Travel Tips: How to Maximize Suitcase Space

While most college students are well into the swing of second semester now, I've only recently flown back to the picturesque East coast. Here's how I make it back and forth from Ohio to Massachusetts with everything I need, from textbooks to instruments to clothes.

1. Roll clothes and pack strategically
More space + easier organization + fewer wrinkles = win

There's a lot of speculation about whether rolling actually creates more space, but I've found that rolling allows me to pack my clothes more densely, the same way rolling sleeping bags is more effective than folding them.

It also helps to pack heavier items first. For example, I place my textbooks and sweaters on the bottom since my lighter pieces are more flexible--they can fit in whatever holes I need to fill.

If you have any fragile items, such as plastic containers or accessories, I also recommend placing those neither at the top or the bottom of your suitcase to ake sure they have sufficient cushioning on all sides.

2. Fill shoes with socks, underwear, jewelry
This not only maximizes precious storage space, but also keep any of your gems and baubles from being jostled.

3. Wear heaviest and bulkiest clothes
For me, that meant my thick cream sweater that still manages to stay damp after multiple dryer cycles, winter boots, and parka. Layering up also keeps you toasty on the often-chilly flights. Be sure to stay within reason, however; excessive amounts of clothing may make security checks difficult.
Coat, Columbia | Sweater, thrifted | Pants, Old Navy | Boots, Bogs | Scarf, gift (Kohl's) | Backpack, Herschel Supply Co.

4. Use a backpack as a personal item
As long as your second, smaller carry-on fits under the seats, you should be good to go. The space has been surprisingly deep, and I've been able to bring both my violin and stuffed Herschel on board with no problem. Check the space dimensions for specific domestic U.S. airlines here.

5. If flying Southwest, check 2 bags (for free!)
This has saved me nearly every time flying to and from school. Sometimes not everything I want to bring home will fit in one suitcase, so I check a large backpack as well. Southwest is one of the few airlines that allows passengers to check up to two bags free. I've found it the most efficient airline for me for that reason, and also because I can change flights with no penalty. If the new flight you want is more expensive, you simply pay the difference, but if it's cheaper, you get credit. I've actually gotten $30-$50 back before after switching my tickets once exam schedules were released.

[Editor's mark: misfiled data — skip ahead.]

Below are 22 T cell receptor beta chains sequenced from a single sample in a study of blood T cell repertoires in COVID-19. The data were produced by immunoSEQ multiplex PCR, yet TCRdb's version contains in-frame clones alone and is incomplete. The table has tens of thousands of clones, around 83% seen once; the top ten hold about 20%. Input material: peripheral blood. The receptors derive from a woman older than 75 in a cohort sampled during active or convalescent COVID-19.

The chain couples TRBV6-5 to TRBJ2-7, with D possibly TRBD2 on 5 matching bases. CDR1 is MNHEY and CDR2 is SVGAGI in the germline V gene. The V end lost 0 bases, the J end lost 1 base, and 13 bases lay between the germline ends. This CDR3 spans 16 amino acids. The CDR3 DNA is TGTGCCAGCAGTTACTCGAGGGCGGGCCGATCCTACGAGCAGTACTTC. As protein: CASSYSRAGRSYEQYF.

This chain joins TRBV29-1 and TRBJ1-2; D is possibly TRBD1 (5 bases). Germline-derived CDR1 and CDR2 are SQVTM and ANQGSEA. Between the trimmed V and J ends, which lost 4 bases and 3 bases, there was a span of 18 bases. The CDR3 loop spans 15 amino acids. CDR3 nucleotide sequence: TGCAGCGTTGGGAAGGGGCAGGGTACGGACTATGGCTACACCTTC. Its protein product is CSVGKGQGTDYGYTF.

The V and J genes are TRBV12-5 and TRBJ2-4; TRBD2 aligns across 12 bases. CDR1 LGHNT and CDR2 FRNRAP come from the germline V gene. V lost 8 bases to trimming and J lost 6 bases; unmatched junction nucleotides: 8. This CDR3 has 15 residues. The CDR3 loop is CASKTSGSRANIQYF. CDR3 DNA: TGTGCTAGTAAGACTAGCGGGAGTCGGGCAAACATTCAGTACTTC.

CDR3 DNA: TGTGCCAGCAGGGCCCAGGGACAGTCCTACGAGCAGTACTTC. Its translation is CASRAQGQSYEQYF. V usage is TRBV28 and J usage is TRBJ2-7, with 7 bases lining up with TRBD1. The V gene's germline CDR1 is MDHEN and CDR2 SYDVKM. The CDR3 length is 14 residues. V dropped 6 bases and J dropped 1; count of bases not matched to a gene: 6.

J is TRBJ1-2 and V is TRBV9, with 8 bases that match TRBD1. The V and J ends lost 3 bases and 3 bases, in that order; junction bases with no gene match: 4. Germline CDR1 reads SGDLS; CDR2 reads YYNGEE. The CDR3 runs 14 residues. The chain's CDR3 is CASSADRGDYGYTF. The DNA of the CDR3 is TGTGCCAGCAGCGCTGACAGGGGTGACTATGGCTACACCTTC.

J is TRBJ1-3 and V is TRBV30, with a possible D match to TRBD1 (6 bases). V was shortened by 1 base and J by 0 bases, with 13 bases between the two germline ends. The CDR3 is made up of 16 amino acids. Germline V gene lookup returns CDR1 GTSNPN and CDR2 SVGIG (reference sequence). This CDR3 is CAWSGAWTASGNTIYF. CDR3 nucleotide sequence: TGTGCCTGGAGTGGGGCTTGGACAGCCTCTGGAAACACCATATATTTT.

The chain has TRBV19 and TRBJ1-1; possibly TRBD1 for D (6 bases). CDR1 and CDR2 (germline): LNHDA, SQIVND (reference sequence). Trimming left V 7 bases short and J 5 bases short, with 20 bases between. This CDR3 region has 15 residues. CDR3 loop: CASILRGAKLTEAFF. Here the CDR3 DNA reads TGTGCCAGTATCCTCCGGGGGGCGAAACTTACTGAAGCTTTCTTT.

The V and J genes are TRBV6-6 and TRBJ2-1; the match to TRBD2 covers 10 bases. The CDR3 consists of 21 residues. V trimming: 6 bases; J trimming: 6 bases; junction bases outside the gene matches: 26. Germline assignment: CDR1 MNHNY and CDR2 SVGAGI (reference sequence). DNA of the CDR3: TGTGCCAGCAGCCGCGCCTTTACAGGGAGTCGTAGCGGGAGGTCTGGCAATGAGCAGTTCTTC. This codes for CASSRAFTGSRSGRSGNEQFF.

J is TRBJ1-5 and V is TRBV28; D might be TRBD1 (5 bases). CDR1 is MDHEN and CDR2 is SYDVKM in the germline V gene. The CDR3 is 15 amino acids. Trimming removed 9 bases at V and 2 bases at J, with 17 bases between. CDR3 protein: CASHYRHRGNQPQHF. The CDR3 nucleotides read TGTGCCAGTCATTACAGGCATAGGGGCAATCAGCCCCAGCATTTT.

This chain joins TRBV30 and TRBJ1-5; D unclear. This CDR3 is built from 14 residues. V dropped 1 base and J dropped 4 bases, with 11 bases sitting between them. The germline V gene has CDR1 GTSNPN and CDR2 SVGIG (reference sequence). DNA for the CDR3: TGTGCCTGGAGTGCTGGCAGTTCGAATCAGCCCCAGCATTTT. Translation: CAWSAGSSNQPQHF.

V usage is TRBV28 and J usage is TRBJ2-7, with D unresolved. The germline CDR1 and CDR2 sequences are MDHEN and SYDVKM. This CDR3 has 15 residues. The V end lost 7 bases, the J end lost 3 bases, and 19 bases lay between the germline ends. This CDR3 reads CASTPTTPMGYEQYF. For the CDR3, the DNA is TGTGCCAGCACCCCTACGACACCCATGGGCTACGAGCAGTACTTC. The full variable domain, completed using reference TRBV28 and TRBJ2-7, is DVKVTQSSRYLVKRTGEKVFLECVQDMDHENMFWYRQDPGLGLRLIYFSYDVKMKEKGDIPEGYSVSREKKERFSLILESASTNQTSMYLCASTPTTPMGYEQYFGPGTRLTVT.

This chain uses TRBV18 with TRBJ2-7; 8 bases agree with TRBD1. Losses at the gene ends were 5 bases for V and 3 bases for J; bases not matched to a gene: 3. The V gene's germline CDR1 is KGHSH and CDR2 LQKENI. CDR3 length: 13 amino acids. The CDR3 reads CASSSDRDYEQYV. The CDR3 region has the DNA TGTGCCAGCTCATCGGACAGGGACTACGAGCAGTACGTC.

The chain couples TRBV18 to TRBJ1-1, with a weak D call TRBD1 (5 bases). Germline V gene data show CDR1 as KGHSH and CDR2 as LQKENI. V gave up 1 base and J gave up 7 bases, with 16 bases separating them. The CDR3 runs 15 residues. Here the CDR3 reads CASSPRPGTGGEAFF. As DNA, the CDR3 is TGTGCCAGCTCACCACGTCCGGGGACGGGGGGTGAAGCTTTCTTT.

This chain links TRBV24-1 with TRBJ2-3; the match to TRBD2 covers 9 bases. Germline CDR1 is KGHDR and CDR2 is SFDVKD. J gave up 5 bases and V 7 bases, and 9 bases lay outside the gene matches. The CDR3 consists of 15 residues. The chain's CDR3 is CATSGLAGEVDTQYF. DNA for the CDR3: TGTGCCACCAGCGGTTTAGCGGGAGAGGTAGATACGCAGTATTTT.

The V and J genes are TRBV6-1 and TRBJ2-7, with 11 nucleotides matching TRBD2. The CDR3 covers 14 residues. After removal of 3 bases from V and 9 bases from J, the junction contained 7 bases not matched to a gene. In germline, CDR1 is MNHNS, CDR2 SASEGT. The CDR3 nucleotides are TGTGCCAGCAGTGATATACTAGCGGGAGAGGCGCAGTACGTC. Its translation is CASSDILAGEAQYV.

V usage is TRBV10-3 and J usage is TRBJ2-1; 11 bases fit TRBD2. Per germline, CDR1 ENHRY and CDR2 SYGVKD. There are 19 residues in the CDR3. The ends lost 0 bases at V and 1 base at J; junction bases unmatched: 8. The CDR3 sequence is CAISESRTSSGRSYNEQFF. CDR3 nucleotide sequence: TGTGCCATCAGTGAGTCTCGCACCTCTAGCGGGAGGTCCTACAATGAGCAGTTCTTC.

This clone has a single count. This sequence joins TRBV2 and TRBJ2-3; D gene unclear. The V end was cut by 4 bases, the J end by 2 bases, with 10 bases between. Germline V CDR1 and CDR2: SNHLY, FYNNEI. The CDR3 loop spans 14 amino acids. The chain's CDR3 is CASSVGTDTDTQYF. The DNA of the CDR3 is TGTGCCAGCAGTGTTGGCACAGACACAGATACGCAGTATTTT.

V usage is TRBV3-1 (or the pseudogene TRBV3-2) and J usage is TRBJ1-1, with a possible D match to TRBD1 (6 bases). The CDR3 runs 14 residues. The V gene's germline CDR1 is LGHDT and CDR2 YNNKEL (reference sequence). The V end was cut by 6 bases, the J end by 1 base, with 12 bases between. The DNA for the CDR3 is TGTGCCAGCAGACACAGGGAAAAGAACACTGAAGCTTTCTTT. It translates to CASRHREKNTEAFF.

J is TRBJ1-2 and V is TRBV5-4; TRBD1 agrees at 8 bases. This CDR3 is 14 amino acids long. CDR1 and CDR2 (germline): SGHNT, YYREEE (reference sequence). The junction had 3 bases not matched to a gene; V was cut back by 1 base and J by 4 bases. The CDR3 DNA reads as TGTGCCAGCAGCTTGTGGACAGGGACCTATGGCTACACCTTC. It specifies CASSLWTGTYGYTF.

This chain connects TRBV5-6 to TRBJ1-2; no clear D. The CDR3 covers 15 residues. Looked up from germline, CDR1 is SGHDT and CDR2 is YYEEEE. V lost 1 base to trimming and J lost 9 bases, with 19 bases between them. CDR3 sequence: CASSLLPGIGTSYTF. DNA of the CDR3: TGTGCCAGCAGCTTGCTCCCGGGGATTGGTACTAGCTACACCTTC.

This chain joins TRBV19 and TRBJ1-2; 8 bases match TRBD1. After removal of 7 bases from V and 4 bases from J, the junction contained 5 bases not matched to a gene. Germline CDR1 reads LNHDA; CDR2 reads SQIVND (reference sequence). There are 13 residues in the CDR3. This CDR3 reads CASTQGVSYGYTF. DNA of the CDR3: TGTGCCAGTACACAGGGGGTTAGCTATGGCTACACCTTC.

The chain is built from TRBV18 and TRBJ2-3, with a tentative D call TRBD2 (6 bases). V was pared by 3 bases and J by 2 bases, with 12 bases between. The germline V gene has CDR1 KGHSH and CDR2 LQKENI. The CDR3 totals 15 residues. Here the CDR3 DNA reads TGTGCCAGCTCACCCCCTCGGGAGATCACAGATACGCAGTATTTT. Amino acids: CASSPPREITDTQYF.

On another note, if your airline does not allow any free checked bags and your luggage is overweight, it's actually usually more economically efficient to check two bags than pay the overweight fee for one. It also makes it easier on the airport personnel transporting the bags.

6. Bring only versatile pieces; consider planning outfits ahead
For trips a week or shorter, I envision what I'll wear each day so I know I'm not taking more than I need. For longer breaks, I simply bring pieces I know I can style in many different ways, such my mint button-down and black skater skirt. In general, I've found it best to err on the side of caution--it feels like a waste to transport clothing I didn't get a chance to wear and working with a limited number of pieces really encourages you to be creative.
7. To check luggage weight without a special hand scale, weigh yourself, weigh yourself holding the suitcase, and subtract the numbers
Save yourself $20 and do some simple math. This is particularly helpful if you have access to a normal scale, but can't see the numbers when you place your luggage on it. It's not entirely accurate, but I've been within a pound each time. Use the space in your outside suitcase pockets in case you do have to remove some weight at the airport.

8. Consider investing in nifty storage pieces
While I've never personally used packing cubes and vacuum bags, I've heard that they can be extremely useful. For me, my favorite travel and everyday companion is this flexible plastic water bottle. When it's empty, it flattens completely and barely takes any space once rolled or folded. I toss it in my bag and fill 'er up once through security.

9. If packing for college, don't bring your entire wardrobe
I made this mistake. I envy my friends who don't need to check any bags at all because they left enough clothing at home. Take a good look at your closet, and ask yourself which pieces are truly staples and which ones you wouldn't mind switching out between breaks. 

I'd love to learn any of your own packing tricks--drop me a note if there's any way to be even more efficient (and a way for me to look less like a high-maintenance, crazy musician at the check-in lines).

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2 comments

  1. Yup, I always roll my clothes! It makes squeezing in a few extra items so much easier. Great tips you've compiled here Lily! I'm definitely bookmarking it for when I go traveling :)
    And thanks for the feedback! I definitely want to stick with higher quality posts, and I think that's what I'll shoot for.

    The Dragonfruit Diaries

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  2. Hello Lily, this post is very informative, thank you so much for sharing. This inspires us all to only create quality and helpful contents. :)


    RAYA
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